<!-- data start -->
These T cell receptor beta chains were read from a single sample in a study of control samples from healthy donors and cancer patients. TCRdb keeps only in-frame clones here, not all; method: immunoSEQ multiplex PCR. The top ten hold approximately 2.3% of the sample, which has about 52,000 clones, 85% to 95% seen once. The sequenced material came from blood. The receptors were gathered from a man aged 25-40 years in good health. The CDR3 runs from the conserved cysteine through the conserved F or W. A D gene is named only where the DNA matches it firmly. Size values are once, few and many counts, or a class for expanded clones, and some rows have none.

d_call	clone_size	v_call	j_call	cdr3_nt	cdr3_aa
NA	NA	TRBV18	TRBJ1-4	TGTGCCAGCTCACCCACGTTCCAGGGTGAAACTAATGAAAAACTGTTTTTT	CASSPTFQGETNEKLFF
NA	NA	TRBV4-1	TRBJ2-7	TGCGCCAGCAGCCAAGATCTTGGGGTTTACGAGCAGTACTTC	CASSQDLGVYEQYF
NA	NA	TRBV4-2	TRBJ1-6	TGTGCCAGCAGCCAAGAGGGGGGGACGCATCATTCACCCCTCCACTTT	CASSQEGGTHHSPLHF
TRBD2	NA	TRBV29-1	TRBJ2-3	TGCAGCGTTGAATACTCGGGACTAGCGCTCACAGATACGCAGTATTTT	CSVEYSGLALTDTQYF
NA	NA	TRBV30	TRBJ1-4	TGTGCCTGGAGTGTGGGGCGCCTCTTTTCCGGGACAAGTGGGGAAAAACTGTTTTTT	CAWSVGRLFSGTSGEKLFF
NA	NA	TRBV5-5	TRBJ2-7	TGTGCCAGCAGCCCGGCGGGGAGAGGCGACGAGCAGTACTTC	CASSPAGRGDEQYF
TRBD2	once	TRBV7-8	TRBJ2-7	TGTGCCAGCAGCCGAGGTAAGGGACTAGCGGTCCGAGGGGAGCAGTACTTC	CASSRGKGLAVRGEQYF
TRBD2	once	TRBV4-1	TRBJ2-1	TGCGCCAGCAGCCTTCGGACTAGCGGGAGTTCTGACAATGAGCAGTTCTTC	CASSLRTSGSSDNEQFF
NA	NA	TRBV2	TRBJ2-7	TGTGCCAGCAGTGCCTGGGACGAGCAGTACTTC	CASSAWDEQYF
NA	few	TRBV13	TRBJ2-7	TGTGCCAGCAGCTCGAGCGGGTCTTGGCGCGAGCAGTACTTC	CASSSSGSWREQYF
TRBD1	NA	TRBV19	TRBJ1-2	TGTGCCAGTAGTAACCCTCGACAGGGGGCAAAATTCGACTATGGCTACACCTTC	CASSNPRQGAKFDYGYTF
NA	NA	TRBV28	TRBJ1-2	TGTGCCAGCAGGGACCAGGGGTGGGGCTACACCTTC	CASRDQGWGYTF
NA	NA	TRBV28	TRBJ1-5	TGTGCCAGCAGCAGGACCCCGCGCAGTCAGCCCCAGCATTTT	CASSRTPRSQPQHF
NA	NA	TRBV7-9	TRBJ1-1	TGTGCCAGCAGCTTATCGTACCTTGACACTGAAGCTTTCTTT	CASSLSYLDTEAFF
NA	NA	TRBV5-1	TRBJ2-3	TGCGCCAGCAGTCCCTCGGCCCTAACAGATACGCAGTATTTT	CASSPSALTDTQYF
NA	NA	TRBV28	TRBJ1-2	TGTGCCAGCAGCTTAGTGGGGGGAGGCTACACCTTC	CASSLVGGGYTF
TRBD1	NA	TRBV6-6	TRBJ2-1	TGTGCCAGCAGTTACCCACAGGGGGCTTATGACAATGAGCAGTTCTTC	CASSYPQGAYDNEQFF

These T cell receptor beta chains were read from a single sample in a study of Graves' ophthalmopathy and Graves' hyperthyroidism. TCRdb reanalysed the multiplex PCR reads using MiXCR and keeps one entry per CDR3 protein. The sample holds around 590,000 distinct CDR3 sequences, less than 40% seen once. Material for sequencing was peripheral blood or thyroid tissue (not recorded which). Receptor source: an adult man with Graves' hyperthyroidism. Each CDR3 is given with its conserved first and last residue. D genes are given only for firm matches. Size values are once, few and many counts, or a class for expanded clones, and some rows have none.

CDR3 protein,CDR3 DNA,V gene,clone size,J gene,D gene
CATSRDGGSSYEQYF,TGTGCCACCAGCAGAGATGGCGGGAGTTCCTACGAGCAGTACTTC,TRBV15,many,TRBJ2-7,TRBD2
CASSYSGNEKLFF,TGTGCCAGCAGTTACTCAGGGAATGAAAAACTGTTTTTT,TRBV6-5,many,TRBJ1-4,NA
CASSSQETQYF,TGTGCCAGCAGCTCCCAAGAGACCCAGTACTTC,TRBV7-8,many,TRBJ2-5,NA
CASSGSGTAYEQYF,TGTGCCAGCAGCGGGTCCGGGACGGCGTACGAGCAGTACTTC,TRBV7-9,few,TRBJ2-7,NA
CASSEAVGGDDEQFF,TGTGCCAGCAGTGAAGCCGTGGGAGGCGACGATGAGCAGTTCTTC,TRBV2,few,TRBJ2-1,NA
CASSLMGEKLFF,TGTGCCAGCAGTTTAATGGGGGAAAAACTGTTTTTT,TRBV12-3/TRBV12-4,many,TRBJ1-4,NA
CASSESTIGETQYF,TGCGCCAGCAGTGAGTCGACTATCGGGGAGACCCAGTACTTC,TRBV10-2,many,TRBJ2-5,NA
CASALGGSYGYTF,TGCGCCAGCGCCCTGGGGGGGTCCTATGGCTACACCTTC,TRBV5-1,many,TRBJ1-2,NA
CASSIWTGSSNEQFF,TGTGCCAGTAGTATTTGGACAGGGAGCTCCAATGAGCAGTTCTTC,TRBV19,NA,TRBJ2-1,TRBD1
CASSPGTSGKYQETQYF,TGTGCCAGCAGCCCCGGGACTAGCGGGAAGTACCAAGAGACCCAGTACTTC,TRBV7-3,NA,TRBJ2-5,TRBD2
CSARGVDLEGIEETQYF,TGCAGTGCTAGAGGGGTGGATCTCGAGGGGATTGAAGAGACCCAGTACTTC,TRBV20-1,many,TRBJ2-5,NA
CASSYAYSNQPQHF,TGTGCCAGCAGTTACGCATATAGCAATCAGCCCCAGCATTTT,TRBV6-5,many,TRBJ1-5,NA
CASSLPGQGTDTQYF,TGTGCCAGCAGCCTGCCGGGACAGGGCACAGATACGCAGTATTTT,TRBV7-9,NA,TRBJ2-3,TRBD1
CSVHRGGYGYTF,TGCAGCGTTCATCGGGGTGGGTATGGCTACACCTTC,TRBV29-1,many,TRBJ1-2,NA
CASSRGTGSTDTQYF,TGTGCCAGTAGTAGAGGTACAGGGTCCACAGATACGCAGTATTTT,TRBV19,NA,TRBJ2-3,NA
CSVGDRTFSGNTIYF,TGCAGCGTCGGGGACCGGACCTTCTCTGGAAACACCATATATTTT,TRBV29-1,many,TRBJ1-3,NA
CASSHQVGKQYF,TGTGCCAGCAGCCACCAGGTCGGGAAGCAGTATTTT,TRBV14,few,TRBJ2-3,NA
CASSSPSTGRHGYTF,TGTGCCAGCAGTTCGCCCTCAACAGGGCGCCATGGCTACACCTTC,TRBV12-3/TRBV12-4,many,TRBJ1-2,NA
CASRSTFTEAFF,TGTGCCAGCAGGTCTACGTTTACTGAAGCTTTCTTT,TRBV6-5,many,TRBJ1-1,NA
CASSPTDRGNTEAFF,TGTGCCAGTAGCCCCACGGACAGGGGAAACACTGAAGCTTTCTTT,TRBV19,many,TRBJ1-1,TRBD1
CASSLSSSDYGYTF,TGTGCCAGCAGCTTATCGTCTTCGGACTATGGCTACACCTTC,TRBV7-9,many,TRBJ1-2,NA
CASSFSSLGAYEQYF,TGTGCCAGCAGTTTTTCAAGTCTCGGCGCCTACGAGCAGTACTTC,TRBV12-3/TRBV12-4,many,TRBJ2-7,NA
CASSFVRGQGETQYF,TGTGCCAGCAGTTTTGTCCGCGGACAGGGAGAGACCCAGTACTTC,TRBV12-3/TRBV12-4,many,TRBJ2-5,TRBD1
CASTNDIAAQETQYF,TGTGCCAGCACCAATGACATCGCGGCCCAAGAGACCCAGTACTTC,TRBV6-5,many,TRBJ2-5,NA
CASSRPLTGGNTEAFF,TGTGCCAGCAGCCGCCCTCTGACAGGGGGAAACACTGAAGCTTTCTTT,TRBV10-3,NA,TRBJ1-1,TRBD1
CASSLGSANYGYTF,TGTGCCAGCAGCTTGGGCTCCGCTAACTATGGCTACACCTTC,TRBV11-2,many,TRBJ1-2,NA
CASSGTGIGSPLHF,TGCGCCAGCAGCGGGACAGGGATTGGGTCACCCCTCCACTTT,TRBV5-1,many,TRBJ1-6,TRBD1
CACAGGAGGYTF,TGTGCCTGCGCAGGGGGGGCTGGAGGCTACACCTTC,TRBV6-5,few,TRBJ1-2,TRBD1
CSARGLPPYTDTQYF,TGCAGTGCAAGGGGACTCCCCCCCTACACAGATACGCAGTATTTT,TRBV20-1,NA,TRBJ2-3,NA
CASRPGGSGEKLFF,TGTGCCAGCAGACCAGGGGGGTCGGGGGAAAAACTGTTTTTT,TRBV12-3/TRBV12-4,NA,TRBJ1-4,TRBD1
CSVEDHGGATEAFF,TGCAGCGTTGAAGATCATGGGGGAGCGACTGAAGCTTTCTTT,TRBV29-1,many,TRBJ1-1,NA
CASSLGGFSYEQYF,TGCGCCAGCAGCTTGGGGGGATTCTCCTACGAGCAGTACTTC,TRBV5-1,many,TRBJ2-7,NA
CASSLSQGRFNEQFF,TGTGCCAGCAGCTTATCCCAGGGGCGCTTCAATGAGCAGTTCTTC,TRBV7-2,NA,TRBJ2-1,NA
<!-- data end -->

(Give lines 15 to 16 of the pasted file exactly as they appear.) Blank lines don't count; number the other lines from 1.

NA	NA	TRBV28	TRBJ1-5	TGTGCCAGCAGCAGGACCCCGCGCAGTCAGCCCCAGCATTTT	CASSRTPRSQPQHF
NA	NA	TRBV7-9	TRBJ1-1	TGTGCCAGCAGCTTATCGTACCTTGACACTGAAGCTTTCTTT	CASSLSYLDTEAFF